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Top 10 Dumbest Movie Villain Decisions

VO: DM WRITTEN BY: Nick Roffey
Written by Nick Roffey Movie villains are often maniacal and brilliant, these guys on the other hand, made some serious errors that cost them their master plan! WatchMojo presents the Top 10 Dumbest Things Done by Movie Villains! But what will take the top spot on our list? Will it be the villains from Signs, Battlefield Earth, or John Wick: Chapter 2? Watch to find out! Watch on WatchMojo: WatchMojo.com Big thanks to calvinator2012 for suggesting this idea, and to see how WatchMojo users voted, check out the suggest page here: https://www.youtube.com/watch?v=OCtaU4NzVts
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Even the most brilliant evildoer can slip up from time to time. Welcome to Watchmojo.com, and today we’re counting down our picks for the Top 10 Dumbest Movie Villain Decisions.

For this list, we’re looking at awful judgment calls made by big screen antagonists. A SPOILER ALERT is definitely in order.

#10: Assuming Kirk and Khan Won’t Talk
“Star Trek Into Darkness” (2013)

Sometimes, when you want something done, it’s better to do it yourself. When Admiral Alexander Marcus sends Kirk after Khan, his plan hinges on the maverick captain following orders. He tells Kirk to blow Khan to kingdom come - an extrajudicial killing that goes against everything Starfleet stands for. If Kirk changes his mind and has just one conversation with Khan, Marcus’ whole house of cards falls apart. And, of course, that’s exactly what happens. After Spock protests, Kirk decides to capture Khan, who exposes Marcus’ shady past and hidden agenda.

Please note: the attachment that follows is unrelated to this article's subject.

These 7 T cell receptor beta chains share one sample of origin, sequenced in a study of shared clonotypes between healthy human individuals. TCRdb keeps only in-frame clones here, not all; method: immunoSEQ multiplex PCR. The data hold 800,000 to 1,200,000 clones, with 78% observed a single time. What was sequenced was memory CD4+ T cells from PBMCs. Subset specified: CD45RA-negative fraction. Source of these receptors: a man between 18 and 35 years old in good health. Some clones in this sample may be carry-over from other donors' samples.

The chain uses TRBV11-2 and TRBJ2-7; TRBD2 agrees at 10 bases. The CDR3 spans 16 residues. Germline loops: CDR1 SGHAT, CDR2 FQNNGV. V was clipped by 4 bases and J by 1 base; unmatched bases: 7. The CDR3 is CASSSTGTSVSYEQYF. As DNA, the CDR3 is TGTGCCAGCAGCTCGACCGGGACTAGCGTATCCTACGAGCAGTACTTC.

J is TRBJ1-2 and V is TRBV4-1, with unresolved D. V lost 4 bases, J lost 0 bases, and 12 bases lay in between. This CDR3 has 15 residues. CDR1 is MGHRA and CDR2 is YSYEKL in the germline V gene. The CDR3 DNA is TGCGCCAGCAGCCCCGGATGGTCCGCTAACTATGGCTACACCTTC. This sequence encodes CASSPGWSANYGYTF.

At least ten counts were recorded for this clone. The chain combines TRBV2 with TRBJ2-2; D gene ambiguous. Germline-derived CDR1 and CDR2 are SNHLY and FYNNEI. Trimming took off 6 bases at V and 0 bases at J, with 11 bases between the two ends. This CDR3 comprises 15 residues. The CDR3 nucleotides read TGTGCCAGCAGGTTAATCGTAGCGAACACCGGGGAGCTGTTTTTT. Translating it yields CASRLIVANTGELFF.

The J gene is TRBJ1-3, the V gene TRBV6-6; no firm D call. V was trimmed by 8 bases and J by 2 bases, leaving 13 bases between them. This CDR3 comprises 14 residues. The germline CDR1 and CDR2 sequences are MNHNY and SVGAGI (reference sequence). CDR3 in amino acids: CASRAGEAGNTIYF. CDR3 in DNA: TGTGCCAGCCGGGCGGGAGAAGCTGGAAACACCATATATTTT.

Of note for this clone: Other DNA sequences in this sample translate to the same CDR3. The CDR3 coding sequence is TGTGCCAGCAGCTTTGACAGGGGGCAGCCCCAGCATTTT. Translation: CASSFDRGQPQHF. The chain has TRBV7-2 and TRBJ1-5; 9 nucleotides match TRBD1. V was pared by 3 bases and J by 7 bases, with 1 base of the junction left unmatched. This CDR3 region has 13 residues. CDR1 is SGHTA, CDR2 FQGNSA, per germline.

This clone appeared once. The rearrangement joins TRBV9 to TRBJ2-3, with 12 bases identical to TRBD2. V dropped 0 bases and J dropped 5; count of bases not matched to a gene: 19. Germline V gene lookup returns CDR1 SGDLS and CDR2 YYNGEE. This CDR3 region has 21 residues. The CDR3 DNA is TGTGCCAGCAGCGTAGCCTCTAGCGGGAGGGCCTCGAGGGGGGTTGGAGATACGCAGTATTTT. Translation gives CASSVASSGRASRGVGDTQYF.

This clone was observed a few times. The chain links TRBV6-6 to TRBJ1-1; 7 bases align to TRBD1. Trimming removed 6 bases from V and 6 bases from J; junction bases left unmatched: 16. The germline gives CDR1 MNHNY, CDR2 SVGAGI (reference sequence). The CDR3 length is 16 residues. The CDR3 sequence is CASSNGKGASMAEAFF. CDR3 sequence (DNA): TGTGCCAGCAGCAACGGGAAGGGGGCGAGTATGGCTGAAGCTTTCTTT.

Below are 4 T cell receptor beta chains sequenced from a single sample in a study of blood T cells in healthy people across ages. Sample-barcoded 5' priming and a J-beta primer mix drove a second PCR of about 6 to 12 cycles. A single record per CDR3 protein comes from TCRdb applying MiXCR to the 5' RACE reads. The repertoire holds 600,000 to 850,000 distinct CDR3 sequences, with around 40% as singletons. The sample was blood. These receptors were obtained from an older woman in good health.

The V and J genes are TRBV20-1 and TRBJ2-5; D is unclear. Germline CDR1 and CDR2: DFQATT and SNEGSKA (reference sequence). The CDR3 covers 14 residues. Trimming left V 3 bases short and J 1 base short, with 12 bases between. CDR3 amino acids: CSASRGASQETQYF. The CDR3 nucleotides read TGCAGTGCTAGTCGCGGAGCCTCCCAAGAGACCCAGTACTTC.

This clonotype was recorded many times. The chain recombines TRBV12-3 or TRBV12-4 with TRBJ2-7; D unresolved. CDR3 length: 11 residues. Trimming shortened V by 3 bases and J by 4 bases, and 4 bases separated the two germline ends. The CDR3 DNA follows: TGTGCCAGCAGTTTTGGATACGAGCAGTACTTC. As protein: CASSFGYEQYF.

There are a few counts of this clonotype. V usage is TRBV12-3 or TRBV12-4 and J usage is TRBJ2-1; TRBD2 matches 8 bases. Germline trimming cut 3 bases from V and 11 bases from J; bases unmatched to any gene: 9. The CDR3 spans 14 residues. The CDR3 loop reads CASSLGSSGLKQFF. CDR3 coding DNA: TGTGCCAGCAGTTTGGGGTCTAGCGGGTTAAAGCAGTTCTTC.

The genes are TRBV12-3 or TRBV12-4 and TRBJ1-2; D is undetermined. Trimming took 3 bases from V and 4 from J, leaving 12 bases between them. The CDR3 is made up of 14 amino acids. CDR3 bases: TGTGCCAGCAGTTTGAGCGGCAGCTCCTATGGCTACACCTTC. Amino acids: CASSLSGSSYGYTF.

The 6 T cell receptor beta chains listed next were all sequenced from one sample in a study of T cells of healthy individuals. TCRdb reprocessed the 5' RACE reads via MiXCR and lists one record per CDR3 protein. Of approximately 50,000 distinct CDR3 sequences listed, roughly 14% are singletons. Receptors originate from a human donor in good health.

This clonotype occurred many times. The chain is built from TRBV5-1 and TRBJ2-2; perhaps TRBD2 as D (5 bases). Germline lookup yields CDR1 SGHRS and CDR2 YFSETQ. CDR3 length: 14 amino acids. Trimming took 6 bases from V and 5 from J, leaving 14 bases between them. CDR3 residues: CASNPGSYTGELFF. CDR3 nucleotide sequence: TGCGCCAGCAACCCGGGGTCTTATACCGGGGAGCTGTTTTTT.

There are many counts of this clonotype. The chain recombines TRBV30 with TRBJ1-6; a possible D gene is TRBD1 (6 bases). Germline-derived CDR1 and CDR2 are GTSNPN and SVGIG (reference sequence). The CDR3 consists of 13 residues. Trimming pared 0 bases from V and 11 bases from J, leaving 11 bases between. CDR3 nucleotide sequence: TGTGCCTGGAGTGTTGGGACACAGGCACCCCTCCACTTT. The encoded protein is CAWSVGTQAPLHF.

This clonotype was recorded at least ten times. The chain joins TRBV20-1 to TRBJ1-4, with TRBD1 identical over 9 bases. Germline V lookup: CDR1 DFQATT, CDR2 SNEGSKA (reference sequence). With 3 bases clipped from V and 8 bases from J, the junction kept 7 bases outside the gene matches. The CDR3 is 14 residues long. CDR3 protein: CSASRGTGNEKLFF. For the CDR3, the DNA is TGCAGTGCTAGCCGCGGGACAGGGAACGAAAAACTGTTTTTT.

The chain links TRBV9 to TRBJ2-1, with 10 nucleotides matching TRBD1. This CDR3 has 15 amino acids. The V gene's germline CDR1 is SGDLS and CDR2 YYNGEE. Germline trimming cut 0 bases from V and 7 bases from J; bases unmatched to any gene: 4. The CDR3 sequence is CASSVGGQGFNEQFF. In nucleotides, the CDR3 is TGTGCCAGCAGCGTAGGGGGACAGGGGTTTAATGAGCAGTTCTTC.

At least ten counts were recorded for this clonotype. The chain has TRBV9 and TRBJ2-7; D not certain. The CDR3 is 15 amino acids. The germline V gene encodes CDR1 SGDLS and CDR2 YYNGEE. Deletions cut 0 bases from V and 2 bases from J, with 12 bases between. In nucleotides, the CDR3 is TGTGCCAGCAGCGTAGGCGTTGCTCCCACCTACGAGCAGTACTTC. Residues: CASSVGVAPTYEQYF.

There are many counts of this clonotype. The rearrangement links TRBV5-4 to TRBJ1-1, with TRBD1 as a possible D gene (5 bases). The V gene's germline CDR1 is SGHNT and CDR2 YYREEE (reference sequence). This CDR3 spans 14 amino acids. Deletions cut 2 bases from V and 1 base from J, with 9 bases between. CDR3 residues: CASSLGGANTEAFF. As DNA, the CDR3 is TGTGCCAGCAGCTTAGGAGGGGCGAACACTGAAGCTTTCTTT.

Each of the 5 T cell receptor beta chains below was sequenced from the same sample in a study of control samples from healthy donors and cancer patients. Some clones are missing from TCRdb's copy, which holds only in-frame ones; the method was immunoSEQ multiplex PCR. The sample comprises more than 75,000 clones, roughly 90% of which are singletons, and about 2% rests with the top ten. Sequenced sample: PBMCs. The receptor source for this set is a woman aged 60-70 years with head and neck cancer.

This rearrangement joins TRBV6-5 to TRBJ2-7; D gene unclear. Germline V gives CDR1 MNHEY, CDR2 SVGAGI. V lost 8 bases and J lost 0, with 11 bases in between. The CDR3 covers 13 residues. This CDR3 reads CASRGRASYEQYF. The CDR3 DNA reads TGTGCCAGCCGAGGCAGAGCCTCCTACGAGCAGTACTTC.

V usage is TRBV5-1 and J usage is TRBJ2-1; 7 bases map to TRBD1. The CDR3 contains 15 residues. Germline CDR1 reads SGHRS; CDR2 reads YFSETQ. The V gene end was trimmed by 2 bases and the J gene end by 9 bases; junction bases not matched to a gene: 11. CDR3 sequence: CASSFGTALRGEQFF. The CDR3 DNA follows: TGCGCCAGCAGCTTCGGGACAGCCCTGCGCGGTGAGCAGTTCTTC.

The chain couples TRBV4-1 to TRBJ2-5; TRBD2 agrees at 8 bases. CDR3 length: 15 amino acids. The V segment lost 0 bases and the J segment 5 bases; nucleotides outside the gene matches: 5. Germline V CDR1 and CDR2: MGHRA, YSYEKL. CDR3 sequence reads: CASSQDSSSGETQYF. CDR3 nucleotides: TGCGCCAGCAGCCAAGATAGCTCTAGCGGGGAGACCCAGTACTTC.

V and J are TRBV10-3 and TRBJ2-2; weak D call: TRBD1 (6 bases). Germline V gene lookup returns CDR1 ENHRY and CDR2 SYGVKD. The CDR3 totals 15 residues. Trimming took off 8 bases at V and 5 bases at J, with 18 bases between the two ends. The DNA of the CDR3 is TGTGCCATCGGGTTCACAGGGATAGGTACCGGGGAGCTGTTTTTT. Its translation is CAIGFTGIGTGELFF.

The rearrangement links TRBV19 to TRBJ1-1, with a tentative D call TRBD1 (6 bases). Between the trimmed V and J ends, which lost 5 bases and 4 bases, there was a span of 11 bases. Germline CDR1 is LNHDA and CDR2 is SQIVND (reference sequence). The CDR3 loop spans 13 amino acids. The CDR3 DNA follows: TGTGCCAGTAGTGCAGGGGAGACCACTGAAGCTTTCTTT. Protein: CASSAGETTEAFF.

#9: Assembling a Team of Heroes and Revealing His Entire Evil Plan to Them
“The League of Extraordinary Gentlemen” (2003)

Moriarty’s master plan seems solid enough . . . when you leave out all the details. As the Fantom, he’ll stage attacks that manipulate European powers into war. Then he’ll sell superhuman abilities to both sides, and voila - profit. But to obtain physical samples from superpowered individuals, he assembles the titular team of extraordinary gentlemen and sends them on a mission . . . against himself. Worse, after getting what he needs, he leaves them a recorded message explaining the whole plan. After all, what’s a clever scheme if you don’t get to gloat?

#8: Trading His Firearm for a Bow
“Beauty and the Beast” (1991)

No one matches wits like Gaston, and no one shoots like Gaston. So why does he bring a bow to kill the beast? During the song and dance celebrating his thick neck and hirsute chest, Gaston shows off his blunderbuss skills by somehow firing off three shots in rapid succession. And in an earlier scene, he proves he can use the firearm with pinpoint accuracy. Might have been a good idea to bring that along to the final battle. Gaston might be burly and brawny, but he’s definitely not brainy.

#7: Releasing a Psychopath to Preserve a Utopia
“Demolition Man” (1993)

Doctor Raymond Cocteau has created the perfect society; one rife with politeness and awkward high fives. But he’s achieved pacifism at a cost: personal freedom. Rather than retraining his own docile police force to put down a rebellion, Cocteau helps psychopath Simon Phoenix escape prison and put together a merry band of violent criminals, hoping the ruffians will eliminate the resistance. Shockingly, this ends terribly for Cocteau, whom Phoenix orders to be executed. Who woulda thought? Sometimes, fighting fire with fire just creates more fire.

#6: Choosing THE Hardest Way to Kill M
“Skyfall” (2012)